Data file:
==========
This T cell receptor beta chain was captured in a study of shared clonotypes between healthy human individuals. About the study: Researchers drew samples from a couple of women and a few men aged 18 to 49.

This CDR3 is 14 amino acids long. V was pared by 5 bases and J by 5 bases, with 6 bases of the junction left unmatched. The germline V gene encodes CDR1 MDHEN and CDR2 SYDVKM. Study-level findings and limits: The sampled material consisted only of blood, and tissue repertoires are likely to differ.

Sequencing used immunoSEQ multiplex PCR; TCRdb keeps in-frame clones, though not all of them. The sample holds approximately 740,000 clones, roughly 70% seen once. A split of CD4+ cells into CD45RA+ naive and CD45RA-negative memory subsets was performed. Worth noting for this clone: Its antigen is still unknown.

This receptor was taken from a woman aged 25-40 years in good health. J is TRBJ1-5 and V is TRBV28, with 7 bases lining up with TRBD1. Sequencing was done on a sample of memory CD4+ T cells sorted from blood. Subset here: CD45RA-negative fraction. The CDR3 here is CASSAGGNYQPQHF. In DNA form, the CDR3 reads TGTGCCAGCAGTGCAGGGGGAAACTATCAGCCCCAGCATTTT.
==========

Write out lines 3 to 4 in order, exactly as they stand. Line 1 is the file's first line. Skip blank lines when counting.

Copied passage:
Sequencing used immunoSEQ multiplex PCR; TCRdb keeps in-frame clones, though not all of them. The sample holds approximately 740,000 clones, roughly 70% seen once. A split of CD4+ cells into CD45RA+ naive and CD45RA-negative memory subsets was performed. Worth noting for this clone: Its antigen is still unknown.

This receptor was taken from a woman aged 25-40 years in good health. J is TRBJ1-5 and V is TRBV28, with 7 bases lining up with TRBD1. Sequencing was done on a sample of memory CD4+ T cells sorted from blood. Subset here: CD45RA-negative fraction. The CDR3 here is CASSAGGNYQPQHF. In DNA form, the CDR3 reads TGTGCCAGCAGTGCAGGGGGAAACTATCAGCCCCAGCATTTT.